We use a global 3-D coupled oxidant-aerosol model (GEOS-CHEM) to quantify natural and transboundary pollution influences on sulfate-nitrate-ammonium aerosol concentrations in the United States. This work is motivated by the EPA Regional Haze Rule, which requires immediate action to improve visibility in U.S. wilderness areas towards an endpoint of natural visibility conditions by 2064. We present full-year simulations for 1998 and 2001 and evaluate them with nationwide networks of observations in the U.S. and Europe (IMPROVE, CASTNET, NADP, EMEP). Sulfate results are unbiased across all seasons, representing a major improvement over previous models. Ammonia emissions are too high in fall and possible reasons are discussed. Shutting off U.S. anthropogenic emissions in the model defines residual aerosol concentrations in the U.S. representing contributions from natural and transboundary pollution sources. We find that this residual is dominated by transboundary transport of pollution from Canada, Mexico, and Asia. Transpacific transport of Asian anthropogenic aerosol accounts for 30% of residual ammonium sulfate in both the western and eastern U.S. We find that achievement of natural visibility anywhere in the U.S. is seriously compromised by transboundary transport of anthropogenic sulfate-nitrate-ammonium aerosols. This is in contrast to carbonaceous aerosols, for which we previously found that natural sources dominate over transboundary transport of pollution. Our best estimates of residual aerosol concentrations in the U.S. are 2-4 times higher than the default values recommended by the EPA for natural visibility calculations, with major implications for emission controls to be implemented over the next decade.

  5. Condensational growth and trace species scavenging in stratospheric sulfuric acid/water aerosol droplets

    NASA Technical Reports Server (NTRS)

    Tompson, Robert V., Jr.

    1991-01-01

    Stratospheric aerosols play a significant role in the environment. The composition of aerosols is believed to be a liquid solution of sulfuric acid and water with numerous trace species. Of these trace species, ozone in particular was recognized as being very important in its role of shielding the environment from harmful ultraviolet radiation. Also among the trace species are HCl and ClONO2, the so called chlorine reservoir species and various oxides of nitrogen. The quantity of stratospheric aerosol and its particle size distribution determines, to a large degree, the chemistry present in the stratosphere. Aerosols experience 3 types of growth: nucleation, condensation, and coagulation. The application of condensation investigations to the specific problem of stratospheric aerosols is discussed.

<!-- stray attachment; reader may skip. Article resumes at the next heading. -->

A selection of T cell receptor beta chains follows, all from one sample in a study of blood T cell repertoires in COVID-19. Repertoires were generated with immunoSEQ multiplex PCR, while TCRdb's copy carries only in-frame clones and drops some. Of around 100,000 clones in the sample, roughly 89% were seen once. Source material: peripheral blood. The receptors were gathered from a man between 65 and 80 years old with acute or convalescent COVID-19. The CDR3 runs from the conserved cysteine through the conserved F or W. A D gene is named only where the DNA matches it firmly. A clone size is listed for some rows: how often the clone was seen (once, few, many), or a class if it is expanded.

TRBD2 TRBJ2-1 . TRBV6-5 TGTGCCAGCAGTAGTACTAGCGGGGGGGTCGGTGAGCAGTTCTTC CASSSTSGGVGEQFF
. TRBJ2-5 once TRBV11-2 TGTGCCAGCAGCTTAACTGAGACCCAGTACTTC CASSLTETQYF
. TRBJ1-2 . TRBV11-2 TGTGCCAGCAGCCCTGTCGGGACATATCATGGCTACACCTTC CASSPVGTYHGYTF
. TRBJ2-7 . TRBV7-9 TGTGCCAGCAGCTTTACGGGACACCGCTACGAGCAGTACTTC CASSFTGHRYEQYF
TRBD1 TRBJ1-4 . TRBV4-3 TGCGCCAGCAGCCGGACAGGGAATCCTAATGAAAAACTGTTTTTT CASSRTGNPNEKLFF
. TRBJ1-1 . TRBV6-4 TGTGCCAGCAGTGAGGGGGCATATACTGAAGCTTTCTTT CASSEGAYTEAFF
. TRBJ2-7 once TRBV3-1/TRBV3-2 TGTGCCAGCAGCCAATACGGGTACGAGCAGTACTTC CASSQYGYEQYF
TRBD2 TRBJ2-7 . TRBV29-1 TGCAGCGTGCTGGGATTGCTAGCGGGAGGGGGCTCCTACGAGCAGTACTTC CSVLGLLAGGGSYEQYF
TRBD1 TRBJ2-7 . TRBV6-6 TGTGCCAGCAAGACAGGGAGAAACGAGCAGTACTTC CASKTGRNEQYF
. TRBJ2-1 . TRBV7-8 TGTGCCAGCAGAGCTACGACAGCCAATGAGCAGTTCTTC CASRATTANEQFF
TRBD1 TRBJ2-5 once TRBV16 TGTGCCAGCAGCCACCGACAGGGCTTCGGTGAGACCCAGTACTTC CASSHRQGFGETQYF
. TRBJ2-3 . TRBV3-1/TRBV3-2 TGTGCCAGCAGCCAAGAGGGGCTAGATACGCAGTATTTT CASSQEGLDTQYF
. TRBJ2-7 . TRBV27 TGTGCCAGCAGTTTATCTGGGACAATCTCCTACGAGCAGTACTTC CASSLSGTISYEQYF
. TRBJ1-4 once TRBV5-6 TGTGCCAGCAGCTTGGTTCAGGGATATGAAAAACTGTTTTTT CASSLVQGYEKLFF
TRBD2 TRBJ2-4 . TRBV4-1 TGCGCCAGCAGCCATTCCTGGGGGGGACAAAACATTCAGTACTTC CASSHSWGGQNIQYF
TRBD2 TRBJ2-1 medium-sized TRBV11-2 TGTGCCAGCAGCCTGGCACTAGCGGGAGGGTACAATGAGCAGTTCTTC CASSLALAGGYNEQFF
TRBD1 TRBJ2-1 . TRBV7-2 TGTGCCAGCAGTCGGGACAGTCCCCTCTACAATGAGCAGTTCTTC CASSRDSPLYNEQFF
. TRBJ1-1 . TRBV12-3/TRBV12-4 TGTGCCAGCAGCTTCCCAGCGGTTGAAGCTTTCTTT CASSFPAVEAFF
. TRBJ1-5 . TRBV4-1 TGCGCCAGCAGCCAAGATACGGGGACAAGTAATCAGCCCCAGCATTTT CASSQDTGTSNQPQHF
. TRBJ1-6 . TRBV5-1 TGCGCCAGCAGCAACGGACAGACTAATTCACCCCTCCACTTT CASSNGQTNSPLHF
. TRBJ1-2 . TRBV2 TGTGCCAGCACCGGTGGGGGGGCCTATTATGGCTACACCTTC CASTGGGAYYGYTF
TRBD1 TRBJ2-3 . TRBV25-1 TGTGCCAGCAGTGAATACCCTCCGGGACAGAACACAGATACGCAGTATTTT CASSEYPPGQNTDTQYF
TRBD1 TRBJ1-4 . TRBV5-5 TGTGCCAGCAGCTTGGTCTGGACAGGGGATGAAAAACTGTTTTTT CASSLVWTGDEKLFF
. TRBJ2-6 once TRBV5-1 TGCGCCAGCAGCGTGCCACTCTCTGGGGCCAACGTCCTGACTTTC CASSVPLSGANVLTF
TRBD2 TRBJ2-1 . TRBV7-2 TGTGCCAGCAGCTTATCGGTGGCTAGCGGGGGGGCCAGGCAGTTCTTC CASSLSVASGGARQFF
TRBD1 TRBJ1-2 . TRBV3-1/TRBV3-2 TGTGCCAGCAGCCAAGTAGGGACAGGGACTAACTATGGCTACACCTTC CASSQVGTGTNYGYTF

6. Evidence for an unrecognized secondary anthropogenic source of organosulfates and sulfonates: gas-phase oxidation of polycyclic aromatic hydrocarbons in the presence of sulfate aerosol.

    PubMed

    Riva, Matthieu; Tomaz, Sophie; Cui, Tianqu; Lin, Ying-Hsuan; Perraudin, Emilie; Gold, Avram; Stone, Elizabeth A; Villenave, Eric; Surratt, Jason D

    2015-06-01

    In the present study, formation of aromatic organosulfates (OSs) from the photo-oxidation of polycyclic aromatic hydrocarbons (PAHs) was investigated. Naphthalene (NAP) and 2-methylnaphthalene (2-MeNAP), two of the most abundant gas-phase PAHs and thought to represent "missing" sources of urban SOA, were photochemically oxidized in an outdoor smog chamber facility in the presence of nonacidified and acidified sulfate seed aerosol. Effects of seed aerosol composition, acidity and relative humidity on OS formation were examined. Chemical characterization of SOA extracts by ultra performance liquid chromatography coupled to electrospray ionization high-resolution quadrupole time-of-flight mass spectrometry revealed the formation of OSs and sulfonates from photo-oxidation in the presence of sulfate seed aerosol. Many of the organosulfur compounds identified in the smog chamber extracts were also measured in urban fine aerosol collected at Lahore, Pakistan, and Pasadena, USA, demonstrating that PAH photo-oxidation in the presence of sulfate aerosol is a hitherto unrecognized source of anthropogenic secondary organosulfur compounds, and providing new PAH SOA tracers. PMID:25879928

  7. Ion mobility spectrometry-mass spectrometry (IMS-MS) for on- and offline analysis of atmospheric gas and aerosol species

    NASA Astrophysics Data System (ADS)